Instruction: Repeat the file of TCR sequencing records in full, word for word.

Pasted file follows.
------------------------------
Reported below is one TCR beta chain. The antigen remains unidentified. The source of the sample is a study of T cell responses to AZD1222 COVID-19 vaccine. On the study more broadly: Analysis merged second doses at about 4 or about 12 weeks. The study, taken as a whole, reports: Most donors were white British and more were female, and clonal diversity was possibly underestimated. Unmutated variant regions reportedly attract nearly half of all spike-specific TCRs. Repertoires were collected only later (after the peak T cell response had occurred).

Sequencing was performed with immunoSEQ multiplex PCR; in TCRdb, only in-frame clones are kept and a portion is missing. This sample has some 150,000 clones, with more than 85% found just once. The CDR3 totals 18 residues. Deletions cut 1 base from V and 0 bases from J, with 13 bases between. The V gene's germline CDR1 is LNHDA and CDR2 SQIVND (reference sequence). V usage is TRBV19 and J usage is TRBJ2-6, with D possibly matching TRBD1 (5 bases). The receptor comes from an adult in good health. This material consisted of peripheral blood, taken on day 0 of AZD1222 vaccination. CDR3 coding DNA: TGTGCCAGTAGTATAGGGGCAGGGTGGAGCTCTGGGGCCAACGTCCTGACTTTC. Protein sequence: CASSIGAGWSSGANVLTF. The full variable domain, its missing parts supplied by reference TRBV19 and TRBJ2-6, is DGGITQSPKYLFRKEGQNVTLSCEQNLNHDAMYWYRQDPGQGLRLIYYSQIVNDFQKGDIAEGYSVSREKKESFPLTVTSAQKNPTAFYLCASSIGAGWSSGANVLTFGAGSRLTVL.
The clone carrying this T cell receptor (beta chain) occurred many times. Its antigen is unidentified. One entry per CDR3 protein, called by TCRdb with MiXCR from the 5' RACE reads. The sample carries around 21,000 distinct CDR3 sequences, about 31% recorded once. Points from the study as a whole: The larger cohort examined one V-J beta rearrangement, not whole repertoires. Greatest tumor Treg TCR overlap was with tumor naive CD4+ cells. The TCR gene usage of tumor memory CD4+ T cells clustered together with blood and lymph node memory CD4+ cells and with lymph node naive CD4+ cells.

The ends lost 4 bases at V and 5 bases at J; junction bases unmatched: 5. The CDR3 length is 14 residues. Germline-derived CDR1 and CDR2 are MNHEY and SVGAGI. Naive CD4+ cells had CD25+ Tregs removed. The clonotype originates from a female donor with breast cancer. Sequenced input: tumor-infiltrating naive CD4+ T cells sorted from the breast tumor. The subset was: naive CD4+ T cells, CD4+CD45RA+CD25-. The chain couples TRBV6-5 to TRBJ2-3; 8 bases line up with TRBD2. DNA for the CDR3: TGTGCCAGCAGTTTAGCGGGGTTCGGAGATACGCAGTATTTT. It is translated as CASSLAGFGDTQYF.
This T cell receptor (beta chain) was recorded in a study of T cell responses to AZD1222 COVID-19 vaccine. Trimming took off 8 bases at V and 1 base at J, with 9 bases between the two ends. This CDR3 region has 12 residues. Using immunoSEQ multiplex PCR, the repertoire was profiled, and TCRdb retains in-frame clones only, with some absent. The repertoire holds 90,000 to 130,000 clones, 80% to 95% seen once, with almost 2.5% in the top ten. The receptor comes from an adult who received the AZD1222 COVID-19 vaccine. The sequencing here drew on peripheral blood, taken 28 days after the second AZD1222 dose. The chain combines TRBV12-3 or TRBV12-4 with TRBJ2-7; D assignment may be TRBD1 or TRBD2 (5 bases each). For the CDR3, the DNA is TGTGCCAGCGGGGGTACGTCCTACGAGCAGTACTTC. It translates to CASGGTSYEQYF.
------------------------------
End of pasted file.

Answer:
Reported below is one TCR beta chain. The antigen remains unidentified. The source of the sample is a study of T cell responses to AZD1222 COVID-19 vaccine. On the study more broadly: Analysis merged second doses at about 4 or about 12 weeks. The study, taken as a whole, reports: Most donors were white British and more were female, and clonal diversity was possibly underestimated. Unmutated variant regions reportedly attract nearly half of all spike-specific TCRs. Repertoires were collected only later (after the peak T cell response had occurred).

Sequencing was performed with immunoSEQ multiplex PCR; in TCRdb, only in-frame clones are kept and a portion is missing. This sample has some 150,000 clones, with more than 85% found just once. The CDR3 totals 18 residues. Deletions cut 1 base from V and 0 bases from J, with 13 bases between. The V gene's germline CDR1 is LNHDA and CDR2 SQIVND (reference sequence). V usage is TRBV19 and J usage is TRBJ2-6, with D possibly matching TRBD1 (5 bases). The receptor comes from an adult in good health. This material consisted of peripheral blood, taken on day 0 of AZD1222 vaccination. CDR3 coding DNA: TGTGCCAGTAGTATAGGGGCAGGGTGGAGCTCTGGGGCCAACGTCCTGACTTTC. Protein sequence: CASSIGAGWSSGANVLTF. The full variable domain, its missing parts supplied by reference TRBV19 and TRBJ2-6, is DGGITQSPKYLFRKEGQNVTLSCEQNLNHDAMYWYRQDPGQGLRLIYYSQIVNDFQKGDIAEGYSVSREKKESFPLTVTSAQKNPTAFYLCASSIGAGWSSGANVLTFGAGSRLTVL.
The clone carrying this T cell receptor (beta chain) occurred many times. Its antigen is unidentified. One entry per CDR3 protein, called by TCRdb with MiXCR from the 5' RACE reads. The sample carries around 21,000 distinct CDR3 sequences, about 31% recorded once. Points from the study as a whole: The larger cohort examined one V-J beta rearrangement, not whole repertoires. Greatest tumor Treg TCR overlap was with tumor naive CD4+ cells. The TCR gene usage of tumor memory CD4+ T cells clustered together with blood and lymph node memory CD4+ cells and with lymph node naive CD4+ cells.

The ends lost 4 bases at V and 5 bases at J; junction bases unmatched: 5. The CDR3 length is 14 residues. Germline-derived CDR1 and CDR2 are MNHEY and SVGAGI. Naive CD4+ cells had CD25+ Tregs removed. The clonotype originates from a female donor with breast cancer. Sequenced input: tumor-infiltrating naive CD4+ T cells sorted from the breast tumor. The subset was: naive CD4+ T cells, CD4+CD45RA+CD25-. The chain couples TRBV6-5 to TRBJ2-3; 8 bases line up with TRBD2. DNA for the CDR3: TGTGCCAGCAGTTTAGCGGGGTTCGGAGATACGCAGTATTTT. It is translated as CASSLAGFGDTQYF.
This T cell receptor (beta chain) was recorded in a study of T cell responses to AZD1222 COVID-19 vaccine. Trimming took off 8 bases at V and 1 base at J, with 9 bases between the two ends. This CDR3 region has 12 residues. Using immunoSEQ multiplex PCR, the repertoire was profiled, and TCRdb retains in-frame clones only, with some absent. The repertoire holds 90,000 to 130,000 clones, 80% to 95% seen once, with almost 2.5% in the top ten. The receptor comes from an adult who received the AZD1222 COVID-19 vaccine. The sequencing here drew on peripheral blood, taken 28 days after the second AZD1222 dose. The chain combines TRBV12-3 or TRBV12-4 with TRBJ2-7; D assignment may be TRBD1 or TRBD2 (5 bases each). For the CDR3, the DNA is TGTGCCAGCGGGGGTACGTCCTACGAGCAGTACTTC. It translates to CASGGTSYEQYF.